Dental radiographs (x-rays) are the images of the teeth and the oral structures that a dentist uses to evaluate oral health. These radiographs are used with low levels of radiation to capture images of the soft tissues as well as the hard tissues of the oral cavity. X-rays are used to identify the condition of teeth, roots, jaw misplacements, and facial bone abnormalities. These can even be used to identify oral lesions involving bones like tumors and other malignant abnormalities of bones. They are used to determine the depth of the cavity and the amount of bone loss which helps the dentist to properly diagnose and render appropriate treatment to the patient.
- Dental caries on the occlusal surface as well as in between the teeth
- Amount of bone destruction or bone loss
- Dental occlusal abnormalities
- Temporomandibular dislocations
- Dental or facial bone fractures
- Oral cysts and malignant or benign tumors
- Sinus abnormalities
- Helpful in dental implant surgeries
- Teeth impactions
- Periodontal or gingival abscesses
- Old or worn-out restorations to check for reinfection due to seepage
Types of dental radiographs
There are two types of dental radiographs i.e intraoral and extraoral radiographs.
Intraoral radiographs include the following
Iopa( intraoral periapical radiographs)
It shows the whole tooth structure from the crown portion to the root surface of the teeth. Periapical radiographs are used to determine the dental cavities and also detect any unusual changes in the root and the surrounding structures of the teeth.
Bitewing radiographs show details of the crown to the level of supporting structures like the bone of both upper and lower jaws. Bitewing x-rays detect a cavity in between the teeth and are also used to check for any wear or broken dental restorations.
Occlusal radiographs track the development and placement of an entire arch of the teeth in either lower or upper jaws and are used for detecting the occlusal caries of the teeth.
Extraoral radiographs include the following
- Panoramic radiographs show the entire view of the mouth which includes all the teeth in both upper and lower jaws in a single x-ray. It can be used to detect dental impactions and partially erupted teeth. We can also determine the mixed dentition in the children’s x-ray. Tumors and cysts can also be detected.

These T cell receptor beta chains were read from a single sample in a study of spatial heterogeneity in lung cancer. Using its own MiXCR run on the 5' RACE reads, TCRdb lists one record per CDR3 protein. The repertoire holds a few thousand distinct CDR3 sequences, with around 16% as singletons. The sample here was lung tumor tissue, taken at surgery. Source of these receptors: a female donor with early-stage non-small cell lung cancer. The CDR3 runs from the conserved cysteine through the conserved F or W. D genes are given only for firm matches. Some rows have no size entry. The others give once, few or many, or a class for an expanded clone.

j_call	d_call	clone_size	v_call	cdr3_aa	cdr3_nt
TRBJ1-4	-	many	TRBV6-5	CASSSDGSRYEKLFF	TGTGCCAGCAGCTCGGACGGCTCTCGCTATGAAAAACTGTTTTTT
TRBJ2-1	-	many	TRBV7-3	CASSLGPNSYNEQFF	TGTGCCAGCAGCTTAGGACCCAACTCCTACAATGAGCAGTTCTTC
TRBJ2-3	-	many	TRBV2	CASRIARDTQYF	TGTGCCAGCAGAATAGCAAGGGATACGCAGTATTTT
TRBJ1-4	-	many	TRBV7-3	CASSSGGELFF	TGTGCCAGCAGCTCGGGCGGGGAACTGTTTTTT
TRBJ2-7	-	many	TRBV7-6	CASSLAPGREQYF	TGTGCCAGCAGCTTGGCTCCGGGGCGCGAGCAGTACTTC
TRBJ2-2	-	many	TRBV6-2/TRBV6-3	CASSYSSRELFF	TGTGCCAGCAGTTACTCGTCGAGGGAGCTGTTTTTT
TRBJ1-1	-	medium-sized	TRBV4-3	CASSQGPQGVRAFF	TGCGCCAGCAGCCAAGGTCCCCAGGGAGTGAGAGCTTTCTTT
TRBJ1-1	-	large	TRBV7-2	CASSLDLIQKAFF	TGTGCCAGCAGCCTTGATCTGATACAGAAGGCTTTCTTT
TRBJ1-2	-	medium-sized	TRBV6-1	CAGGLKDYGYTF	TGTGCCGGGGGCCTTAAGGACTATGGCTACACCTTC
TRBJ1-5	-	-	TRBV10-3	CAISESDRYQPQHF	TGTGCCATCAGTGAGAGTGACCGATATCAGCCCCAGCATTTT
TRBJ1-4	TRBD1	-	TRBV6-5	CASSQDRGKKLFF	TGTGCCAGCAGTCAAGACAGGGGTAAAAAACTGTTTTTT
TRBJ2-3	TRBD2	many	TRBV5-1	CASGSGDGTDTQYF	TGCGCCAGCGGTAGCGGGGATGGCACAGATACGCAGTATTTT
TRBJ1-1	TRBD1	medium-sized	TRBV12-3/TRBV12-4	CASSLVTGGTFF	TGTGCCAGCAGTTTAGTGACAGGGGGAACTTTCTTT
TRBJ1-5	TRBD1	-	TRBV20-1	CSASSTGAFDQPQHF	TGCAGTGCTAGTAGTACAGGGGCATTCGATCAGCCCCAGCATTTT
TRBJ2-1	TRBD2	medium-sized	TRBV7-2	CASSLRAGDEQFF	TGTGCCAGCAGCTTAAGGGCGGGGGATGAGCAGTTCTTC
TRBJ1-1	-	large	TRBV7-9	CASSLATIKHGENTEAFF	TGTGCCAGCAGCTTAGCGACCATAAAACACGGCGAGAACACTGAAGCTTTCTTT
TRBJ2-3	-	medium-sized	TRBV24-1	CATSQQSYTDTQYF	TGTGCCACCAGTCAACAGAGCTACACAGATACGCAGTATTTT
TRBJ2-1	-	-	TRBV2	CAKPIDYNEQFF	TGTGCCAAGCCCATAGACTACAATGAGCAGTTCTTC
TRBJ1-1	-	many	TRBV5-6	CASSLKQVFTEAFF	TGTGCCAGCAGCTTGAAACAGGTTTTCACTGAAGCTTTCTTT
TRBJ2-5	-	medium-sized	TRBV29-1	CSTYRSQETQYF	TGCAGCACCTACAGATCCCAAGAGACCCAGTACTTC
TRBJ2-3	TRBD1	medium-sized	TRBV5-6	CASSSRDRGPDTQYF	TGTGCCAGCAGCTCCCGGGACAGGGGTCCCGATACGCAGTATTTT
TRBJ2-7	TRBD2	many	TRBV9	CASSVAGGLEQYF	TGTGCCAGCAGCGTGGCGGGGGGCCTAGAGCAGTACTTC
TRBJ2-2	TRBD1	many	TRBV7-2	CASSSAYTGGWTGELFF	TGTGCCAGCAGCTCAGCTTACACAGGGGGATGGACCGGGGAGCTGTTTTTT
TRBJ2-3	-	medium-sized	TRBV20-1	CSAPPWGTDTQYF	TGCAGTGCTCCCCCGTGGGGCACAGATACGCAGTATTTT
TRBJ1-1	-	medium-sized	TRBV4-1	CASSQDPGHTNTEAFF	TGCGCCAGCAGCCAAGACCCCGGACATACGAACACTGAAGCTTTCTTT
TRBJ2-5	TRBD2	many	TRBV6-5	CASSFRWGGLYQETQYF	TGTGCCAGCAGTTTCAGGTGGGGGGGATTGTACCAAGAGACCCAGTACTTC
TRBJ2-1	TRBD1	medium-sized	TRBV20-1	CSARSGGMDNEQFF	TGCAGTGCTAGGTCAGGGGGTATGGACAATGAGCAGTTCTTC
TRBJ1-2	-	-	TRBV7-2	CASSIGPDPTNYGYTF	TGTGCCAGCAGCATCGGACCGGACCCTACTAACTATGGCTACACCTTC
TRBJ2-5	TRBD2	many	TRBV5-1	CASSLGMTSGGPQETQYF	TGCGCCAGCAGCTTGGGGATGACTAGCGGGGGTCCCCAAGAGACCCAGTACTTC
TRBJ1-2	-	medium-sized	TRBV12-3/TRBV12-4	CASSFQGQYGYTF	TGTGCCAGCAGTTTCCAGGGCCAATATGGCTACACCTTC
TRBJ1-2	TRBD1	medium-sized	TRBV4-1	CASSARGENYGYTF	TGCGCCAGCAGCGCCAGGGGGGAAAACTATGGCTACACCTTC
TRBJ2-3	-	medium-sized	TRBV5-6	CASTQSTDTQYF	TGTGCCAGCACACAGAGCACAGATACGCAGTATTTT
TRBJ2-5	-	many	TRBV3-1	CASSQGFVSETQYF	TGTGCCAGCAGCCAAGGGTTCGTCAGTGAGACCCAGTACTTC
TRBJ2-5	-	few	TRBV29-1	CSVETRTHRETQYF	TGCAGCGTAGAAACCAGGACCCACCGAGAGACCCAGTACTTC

- Cephalometric radiographs are mainly used in orthodontic treatments. It shows the half side of the head in lateral view. The dentist uses this x-ray to determine the malalignment of the teeth and the jaw bones.
- Tomographs show a particular layer or a slice of the oral cavity and blur out the other layers. These are used to examine structures that are difficult to see due to blockage from the other surrounding structures.
- CBCT(Cone-beam computed tomography) is a 3D x-ray that shows the images of the soft tissues, nerves, and bone along with the teeth. Cone-beam computed tomography is widely used in diagnosing the difficult impactions involving nerves and is also used in planning for implant surgeries. It produces high-quality radiographs and dentists can determine them in 3D view. It can also be used to determine soft tissue malignancies and cysts and tumors in the oral cavity.
- Sialogram is used to detect any abnormalities in the salivary glands. It uses a dye, which is initially injected into the salivary glands to be detected and viewed on the radiograph for any malfunctioning. It can determine salivary gland blockages and also a few syndromes of the glands.
- Digital Imaging is a 2D type of digital radiograph that allows being sent directly to the computer. The images of the teeth can be seen directly on the computer screen, printed, or can be directly stored in a matter of seconds. The images can be easily transferred or easily sent to the other dentists for a second opinion. These radiographs use less radiation than the other radiographs.